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1-min read

Lebanon's Top Cleric Calls for Protesters' Demands to be Met as Stir Continues for Third Week

The country is in political and economic turmoil after three weeks of nationwide protests that prompted Prime Minister Saad al-Hariri to resign last week.

Reuters

Updated:November 9, 2019, 6:51 PM IST
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Lebanon's Top Cleric Calls for Protesters' Demands to be Met as Stir Continues for Third Week
People light a flare as they attend a concert at a parking lot in downtown Beirut, Lebanon November 8, 2019. REUTERS/Andres Martinez Casares

BEIRUT (Reuters) - Lebanon's grand mufti, the top cleric for Sunni Muslims, called on Saturday for the formation of a new emergency government of technical experts and for those in power to meet protesters' demands.

The country is in political and economic turmoil after three weeks of nationwide protests that prompted Prime Minister Saad al-Hariri to resign last week.

"The time has come to meet the people's demands and the national free will that transcends sects, political parties, and regions," Grand Mufti Sheikh Abdul Latif Derian said in a televised address on the occasion of Prophet Mohammed's birthday.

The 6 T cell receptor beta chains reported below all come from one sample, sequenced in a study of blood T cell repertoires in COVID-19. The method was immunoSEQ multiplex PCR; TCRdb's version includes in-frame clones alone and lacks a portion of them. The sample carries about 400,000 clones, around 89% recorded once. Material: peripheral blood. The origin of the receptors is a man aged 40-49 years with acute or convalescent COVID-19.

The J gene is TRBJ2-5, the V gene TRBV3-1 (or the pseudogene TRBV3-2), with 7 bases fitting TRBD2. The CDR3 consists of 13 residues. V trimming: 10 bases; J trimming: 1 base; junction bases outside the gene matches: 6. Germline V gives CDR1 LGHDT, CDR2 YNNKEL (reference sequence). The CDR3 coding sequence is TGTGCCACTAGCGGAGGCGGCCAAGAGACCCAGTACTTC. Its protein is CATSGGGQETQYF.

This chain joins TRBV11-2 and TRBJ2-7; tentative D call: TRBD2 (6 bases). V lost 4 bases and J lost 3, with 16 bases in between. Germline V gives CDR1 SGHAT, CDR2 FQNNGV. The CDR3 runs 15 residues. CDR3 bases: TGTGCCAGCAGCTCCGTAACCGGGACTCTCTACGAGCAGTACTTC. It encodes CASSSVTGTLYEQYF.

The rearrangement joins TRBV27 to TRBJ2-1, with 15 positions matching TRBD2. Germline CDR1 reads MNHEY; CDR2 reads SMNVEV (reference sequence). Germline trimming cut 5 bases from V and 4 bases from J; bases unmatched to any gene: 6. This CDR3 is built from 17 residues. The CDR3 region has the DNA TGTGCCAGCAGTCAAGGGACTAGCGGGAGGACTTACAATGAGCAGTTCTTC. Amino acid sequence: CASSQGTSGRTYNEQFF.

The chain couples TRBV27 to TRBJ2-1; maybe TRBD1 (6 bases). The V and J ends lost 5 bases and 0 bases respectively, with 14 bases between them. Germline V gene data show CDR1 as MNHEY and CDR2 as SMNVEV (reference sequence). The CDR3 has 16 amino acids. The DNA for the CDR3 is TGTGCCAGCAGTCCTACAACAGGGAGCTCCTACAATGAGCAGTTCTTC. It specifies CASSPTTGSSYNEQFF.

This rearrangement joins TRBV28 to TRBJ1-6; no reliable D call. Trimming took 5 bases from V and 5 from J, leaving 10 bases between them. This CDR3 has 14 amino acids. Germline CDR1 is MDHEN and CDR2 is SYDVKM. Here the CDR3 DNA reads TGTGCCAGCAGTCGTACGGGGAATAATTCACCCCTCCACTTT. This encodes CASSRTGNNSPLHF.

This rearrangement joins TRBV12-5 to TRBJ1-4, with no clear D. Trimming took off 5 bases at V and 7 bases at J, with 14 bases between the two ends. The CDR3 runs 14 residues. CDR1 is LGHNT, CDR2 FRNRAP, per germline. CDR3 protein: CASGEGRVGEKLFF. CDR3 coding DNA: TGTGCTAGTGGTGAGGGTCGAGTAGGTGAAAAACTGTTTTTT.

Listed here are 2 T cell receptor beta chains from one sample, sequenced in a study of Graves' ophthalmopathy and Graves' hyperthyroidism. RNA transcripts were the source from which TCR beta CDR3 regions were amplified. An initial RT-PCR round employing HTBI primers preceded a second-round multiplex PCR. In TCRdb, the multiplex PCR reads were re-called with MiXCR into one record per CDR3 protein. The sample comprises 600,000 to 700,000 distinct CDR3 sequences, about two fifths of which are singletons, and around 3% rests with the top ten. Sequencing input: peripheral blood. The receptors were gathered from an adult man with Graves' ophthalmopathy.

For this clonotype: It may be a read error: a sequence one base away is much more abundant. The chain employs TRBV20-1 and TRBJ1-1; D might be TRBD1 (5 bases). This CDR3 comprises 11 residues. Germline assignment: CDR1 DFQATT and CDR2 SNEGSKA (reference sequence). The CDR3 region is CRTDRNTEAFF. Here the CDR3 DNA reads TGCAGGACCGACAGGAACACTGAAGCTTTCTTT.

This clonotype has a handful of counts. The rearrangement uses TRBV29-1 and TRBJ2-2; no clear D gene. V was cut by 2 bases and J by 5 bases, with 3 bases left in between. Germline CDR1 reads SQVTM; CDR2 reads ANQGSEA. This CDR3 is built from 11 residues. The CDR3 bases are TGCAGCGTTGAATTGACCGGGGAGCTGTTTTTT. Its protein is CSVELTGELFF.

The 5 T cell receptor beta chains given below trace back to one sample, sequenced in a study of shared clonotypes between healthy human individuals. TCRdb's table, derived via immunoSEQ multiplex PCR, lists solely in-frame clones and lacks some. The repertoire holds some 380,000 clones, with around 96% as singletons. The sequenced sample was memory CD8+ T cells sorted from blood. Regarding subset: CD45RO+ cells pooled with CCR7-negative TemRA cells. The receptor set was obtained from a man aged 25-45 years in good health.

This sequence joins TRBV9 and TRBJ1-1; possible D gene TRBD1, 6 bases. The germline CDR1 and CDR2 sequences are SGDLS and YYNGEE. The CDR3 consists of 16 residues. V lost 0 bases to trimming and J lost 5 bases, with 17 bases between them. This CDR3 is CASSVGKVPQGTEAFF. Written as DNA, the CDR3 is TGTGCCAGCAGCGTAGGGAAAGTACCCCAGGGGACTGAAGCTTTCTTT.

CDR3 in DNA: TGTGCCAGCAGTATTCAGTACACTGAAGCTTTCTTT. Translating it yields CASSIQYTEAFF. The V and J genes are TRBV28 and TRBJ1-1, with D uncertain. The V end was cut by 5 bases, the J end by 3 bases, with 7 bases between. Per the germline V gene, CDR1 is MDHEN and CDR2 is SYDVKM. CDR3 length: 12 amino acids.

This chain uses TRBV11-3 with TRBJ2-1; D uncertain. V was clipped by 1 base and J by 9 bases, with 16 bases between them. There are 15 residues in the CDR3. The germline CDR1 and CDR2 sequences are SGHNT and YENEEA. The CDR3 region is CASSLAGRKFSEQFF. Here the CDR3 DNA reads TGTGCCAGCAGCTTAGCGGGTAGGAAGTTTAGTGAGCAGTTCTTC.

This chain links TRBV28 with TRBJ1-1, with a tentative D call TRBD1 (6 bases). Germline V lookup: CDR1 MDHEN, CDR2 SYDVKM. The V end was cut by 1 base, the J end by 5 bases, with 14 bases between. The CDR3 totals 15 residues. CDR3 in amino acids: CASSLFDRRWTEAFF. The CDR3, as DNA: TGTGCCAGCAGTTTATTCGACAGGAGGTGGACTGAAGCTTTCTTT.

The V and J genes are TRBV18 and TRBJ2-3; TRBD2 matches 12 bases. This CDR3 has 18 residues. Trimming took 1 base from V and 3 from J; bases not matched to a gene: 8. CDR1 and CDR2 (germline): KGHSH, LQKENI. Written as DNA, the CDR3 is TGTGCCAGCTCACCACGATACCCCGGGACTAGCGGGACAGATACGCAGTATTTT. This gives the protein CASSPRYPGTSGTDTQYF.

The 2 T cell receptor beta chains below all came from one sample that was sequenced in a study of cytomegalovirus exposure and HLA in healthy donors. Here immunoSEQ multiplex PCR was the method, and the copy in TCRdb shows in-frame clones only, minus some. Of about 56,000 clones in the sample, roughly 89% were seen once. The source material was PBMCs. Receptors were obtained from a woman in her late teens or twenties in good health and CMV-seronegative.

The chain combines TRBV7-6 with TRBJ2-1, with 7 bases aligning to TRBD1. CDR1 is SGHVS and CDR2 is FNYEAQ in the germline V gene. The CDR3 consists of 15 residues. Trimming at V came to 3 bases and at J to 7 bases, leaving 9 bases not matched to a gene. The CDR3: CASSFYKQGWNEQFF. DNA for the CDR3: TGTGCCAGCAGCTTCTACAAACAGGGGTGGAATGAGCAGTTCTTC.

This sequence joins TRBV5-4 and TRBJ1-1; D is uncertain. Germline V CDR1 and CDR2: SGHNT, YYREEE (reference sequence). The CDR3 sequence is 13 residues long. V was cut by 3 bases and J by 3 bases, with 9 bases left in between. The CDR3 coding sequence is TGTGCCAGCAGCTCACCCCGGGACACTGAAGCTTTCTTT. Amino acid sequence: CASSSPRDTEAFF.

"The time has come and is opportune, after this national wake-up call, for the reform process to begin and for those in power to form an emergency government made up of competent people, without delay," Derian said.

It is time "to immediately proceed with carrying out the reform package prepared by Prime Minister Hariri to solve the country's problems", he added.

Maronite Patriarch Bechara Boutros Al-Rai, Lebanon's top Christian religious authority, has also called for a change in government to include qualified technocrats.

Before he stepped down, Hariri agreed a package of reforms with partners in the coalition government aimed at easing an economic crisis that sparked the unprecedented protests against the sectarian ruling elite.

The plans included a 50% reduction in the salaries of current and former officials and $3.3 billion in contributions from banks to achieve a “near zero deficit” for the 2020 budget.

But Lebanese politicians have yet to make progress towards agreeing a new government to replace one that was toppled.

The country's power-sharing system is based on 18 recognised religious sects and dates back to French colonial rule. It allocates posts for each of the country's communities, forming the basis of its major political parties and creating a delicate balance between Christians, Sunni and Shi’ite Muslims and other groups.

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